Even before Gordon Lightfoot performed at London’s Royal Albert Hall on May 21, 2016, the legendary songwriter admitted to feeling like he was singing “on borrowed time.” Mortality loomed over much of his work throughout the decade. In 2012, he issued All Live, an album that he candidly admitted was intended as a posthumous release. The subject of age, and the wisdom it brings, suffuses Martha Kehoe and Joan Tosoni’s 2019 documentary If You Could Read My Mind. In the film, an aged Lightfoot reflects on his hard-living, hard-drinking early days, the darkness and anger that dogged him and hurt those closest to him, and the way his immersion in nature in the early 1970s via canoe trips into the Canadian wilderness helped to right his spiritual and creative compass. (Plus, you get his off-the-cuff accolades for his nearby neighbor, Drake.)
On At Royal Albert Hall, a live set that the Lightfoot estate has dubbed the late songwriter’s final album, Lightfoot sounds nothing but unburdened. The 26-song album is presented with no overdubs or fixes, only some audience fades. His discography has always made space for thoughtful interplay, and on these recordings, the band delivers. A sympathetic quartet of longtime collaborators round out his signature 12-string acoustic with Mike Heffernan’s soft rock synth pads, Carter Lancaster’s jazzy passages of electric guitar, and commanding rhythms from bassist Rick Haynes and drummer Barry Keane. Small and unexpected touches dot the set, from the flamenco dashes of “Christian Island” to the spiraling synths of “Shadows.”
Lightfoot’s miles-wide voice plays no small role in his classic material, but settled into a light, agreeable lilt, the focus shifts more to the songs: their emotional tone and stark lyricism. Though he’s often thought of in terms of pillowy soft rock, his pared down range reveals the darkness nestled among even his most pastoral narratives and gentle rockers, to say nothing of the outright menacing ballads, like 1974’s Cathy Smith-inspired “Sundown.” This vocal approach reveals more of the humor and sly wordplay, too: Performed here, that song slides along on a more agreeable current. Like his contemporaries Bob Dylan and Joni Mitchell, who gathered at Lightfoot’s house in 1975, where Mitchell performed a draw-dropping rendition of “Coyote,” Lightfoot’s voice sometimes cracks and falters, adding a ghostly, sly tone to his visions of about sailor’s dreams and the murky distance between winning and losing.
Outside of a few quick asides to the audience—“Here she comes!” or “That was another way of shortening a song,” after an abrupt stop—Lightfoot lets the songs do the talking. The stories they tell are layered. He opens with one of his finest, “The Watchman’s Gone.” Backed by a steady thump that echoes the Band on a stately march, he sings about the forces that kick would-be dreamers out of existence. “I’ve been on the town/Washing the bullshit down,” he sings with uncharacteristic profanity. These sorts of authority figures don’t show up all that often in his songs, and even when Lightfoot presents himself as one, it’s with a gentle shrug: “If you want to know my secret don’t come running after me/For I am just a painter passing through in history,” he sings on the balmy “A Painter Passing Through,” the title track of his 1998 album. Even when he does play the omniscient narrator, like on “Rainy Day People,” which receives a righteous clap of recognition, Lightfoot seems as baffled as anyone: “Rainy day people all know how it hangs on a piece of mind.”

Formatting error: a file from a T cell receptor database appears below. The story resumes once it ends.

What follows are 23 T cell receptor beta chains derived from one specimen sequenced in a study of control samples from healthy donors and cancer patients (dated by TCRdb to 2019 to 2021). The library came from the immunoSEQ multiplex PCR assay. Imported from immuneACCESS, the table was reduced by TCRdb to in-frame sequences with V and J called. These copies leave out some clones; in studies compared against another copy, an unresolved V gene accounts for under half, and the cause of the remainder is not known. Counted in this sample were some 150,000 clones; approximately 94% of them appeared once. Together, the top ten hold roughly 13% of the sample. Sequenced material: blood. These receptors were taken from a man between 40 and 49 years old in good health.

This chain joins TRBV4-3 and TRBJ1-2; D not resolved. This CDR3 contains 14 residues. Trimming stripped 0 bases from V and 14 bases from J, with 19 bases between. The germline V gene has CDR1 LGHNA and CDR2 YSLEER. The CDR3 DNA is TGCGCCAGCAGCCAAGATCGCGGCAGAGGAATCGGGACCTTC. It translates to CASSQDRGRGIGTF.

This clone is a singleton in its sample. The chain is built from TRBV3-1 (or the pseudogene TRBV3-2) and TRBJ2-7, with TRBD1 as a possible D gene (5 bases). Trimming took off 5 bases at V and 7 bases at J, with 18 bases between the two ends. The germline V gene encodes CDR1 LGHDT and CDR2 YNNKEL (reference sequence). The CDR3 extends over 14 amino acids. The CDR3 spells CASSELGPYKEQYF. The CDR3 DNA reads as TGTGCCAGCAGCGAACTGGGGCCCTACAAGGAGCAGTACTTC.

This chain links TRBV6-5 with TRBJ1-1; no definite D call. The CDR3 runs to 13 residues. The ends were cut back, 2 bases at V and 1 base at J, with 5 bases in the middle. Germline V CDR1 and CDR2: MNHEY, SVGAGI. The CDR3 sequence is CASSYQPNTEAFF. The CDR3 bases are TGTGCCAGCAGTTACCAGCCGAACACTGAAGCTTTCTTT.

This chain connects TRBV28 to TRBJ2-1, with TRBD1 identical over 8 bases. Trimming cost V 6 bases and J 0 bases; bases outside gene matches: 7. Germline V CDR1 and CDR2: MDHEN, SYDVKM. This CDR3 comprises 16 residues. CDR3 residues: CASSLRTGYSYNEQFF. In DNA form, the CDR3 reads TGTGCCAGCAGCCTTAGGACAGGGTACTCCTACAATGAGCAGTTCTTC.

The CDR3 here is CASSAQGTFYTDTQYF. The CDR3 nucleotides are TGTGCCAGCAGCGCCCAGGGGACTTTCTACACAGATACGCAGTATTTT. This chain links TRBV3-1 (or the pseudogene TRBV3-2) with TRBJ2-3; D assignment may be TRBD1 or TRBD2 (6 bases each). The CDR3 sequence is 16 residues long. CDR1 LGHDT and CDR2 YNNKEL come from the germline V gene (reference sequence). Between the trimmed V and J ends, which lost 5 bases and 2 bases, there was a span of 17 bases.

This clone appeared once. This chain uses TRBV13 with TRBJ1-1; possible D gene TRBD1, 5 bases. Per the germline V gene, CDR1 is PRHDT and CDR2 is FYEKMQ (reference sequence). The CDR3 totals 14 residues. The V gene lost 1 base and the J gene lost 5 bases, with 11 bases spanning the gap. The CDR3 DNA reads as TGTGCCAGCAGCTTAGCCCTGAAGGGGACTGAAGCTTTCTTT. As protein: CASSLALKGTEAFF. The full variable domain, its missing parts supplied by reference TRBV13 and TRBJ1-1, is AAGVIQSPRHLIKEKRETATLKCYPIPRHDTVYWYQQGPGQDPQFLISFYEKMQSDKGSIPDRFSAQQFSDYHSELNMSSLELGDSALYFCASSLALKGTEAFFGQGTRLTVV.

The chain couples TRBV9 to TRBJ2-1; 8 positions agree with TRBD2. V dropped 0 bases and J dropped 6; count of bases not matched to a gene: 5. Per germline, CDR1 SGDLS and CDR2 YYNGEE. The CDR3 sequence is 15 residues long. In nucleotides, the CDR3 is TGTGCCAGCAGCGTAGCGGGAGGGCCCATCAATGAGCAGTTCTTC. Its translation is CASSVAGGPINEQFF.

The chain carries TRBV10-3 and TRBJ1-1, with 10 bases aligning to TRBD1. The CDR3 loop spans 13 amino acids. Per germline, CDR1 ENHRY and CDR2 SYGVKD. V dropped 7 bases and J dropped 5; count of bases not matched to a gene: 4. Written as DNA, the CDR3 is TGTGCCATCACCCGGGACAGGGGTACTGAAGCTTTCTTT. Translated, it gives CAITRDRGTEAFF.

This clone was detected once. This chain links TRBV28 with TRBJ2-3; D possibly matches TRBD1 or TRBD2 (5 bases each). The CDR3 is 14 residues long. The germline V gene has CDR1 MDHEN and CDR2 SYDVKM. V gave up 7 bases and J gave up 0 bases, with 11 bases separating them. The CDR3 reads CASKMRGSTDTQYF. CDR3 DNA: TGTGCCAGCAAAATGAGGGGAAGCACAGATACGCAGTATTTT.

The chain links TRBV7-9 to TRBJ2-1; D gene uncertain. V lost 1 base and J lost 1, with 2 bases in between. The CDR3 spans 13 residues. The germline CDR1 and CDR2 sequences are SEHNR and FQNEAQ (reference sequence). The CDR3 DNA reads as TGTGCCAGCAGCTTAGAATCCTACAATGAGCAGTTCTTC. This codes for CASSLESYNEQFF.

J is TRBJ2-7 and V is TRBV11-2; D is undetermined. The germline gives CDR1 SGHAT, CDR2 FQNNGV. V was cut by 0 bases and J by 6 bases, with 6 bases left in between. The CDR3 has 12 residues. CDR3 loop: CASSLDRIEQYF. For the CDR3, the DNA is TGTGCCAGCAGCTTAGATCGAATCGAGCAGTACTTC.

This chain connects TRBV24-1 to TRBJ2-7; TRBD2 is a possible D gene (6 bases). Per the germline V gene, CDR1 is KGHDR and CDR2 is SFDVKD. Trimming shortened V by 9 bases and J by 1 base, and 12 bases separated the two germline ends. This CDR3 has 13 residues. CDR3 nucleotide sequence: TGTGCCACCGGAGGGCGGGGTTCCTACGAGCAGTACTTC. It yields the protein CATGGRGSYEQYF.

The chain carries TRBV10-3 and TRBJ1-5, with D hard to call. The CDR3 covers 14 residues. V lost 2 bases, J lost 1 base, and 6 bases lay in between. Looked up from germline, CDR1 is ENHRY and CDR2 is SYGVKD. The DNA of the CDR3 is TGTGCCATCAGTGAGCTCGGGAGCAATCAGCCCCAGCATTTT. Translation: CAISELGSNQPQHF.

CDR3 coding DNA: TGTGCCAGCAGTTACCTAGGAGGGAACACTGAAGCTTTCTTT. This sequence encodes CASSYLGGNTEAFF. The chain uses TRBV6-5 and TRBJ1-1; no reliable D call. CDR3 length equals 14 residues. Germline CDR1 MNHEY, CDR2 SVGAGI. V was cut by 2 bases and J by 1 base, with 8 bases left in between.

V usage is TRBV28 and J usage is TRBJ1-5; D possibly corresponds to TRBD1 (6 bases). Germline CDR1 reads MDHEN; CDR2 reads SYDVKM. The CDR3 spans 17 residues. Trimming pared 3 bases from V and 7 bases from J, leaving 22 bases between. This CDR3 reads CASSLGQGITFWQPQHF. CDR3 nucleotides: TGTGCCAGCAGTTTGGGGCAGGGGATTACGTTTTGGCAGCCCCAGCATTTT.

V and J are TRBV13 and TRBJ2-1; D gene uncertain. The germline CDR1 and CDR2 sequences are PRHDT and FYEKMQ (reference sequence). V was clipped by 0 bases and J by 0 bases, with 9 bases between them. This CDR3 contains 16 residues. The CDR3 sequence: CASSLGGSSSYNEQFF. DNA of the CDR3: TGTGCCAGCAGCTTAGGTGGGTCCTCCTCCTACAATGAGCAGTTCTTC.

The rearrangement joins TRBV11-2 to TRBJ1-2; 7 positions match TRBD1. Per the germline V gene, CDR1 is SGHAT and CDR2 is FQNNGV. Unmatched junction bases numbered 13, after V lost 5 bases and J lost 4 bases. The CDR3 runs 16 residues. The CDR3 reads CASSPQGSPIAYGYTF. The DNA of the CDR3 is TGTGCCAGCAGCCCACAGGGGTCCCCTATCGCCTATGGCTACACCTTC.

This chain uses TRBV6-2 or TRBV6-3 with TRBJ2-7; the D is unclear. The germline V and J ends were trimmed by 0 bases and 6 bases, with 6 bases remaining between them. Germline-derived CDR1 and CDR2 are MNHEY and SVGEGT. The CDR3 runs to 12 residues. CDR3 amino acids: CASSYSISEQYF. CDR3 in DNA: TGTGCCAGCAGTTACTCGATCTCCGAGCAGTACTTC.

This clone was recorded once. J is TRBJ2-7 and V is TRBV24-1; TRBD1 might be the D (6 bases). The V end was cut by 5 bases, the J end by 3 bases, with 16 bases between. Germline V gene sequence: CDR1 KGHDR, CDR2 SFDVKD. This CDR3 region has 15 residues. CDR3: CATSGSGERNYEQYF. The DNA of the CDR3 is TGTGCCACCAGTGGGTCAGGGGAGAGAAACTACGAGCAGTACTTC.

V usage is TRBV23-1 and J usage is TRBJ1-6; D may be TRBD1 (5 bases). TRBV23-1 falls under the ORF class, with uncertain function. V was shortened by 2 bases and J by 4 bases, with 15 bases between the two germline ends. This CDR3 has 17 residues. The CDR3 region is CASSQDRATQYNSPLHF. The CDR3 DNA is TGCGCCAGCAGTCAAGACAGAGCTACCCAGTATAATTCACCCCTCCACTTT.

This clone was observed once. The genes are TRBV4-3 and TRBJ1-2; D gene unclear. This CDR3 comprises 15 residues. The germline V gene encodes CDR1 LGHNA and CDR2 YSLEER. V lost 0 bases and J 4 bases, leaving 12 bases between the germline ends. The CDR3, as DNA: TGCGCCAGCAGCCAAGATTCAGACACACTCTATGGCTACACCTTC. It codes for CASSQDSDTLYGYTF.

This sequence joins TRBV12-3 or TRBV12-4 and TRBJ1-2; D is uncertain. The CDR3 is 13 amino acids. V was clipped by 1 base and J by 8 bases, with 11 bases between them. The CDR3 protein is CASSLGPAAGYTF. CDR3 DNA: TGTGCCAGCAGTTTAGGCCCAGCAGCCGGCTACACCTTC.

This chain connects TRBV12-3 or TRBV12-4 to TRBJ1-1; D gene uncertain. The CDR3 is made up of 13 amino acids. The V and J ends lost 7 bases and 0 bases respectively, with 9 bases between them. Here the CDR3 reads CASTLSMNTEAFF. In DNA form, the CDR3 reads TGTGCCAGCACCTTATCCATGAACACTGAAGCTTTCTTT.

The natural world plays a central theme in many of these songs, from the sunny travelogue of “Christian Island” to the gale force winds of “Wreck of the Edmund Fitzgerald,” one of the most affecting performances of this set. “Every time I hear a song of his, it’s like I wish it would last forever,” Dylan once said of Lightfoot. “Wreck of the Edmund Fitzgerald” goes on for just under seven minutes in this rendition, but it carries an eternal feeling, like it’s always being sung somewhere, by someone. The very best Lightfoot songs have this quality, like he carved them out of solid wood, the sort of object that’s going to stick around long after its creator is gone.
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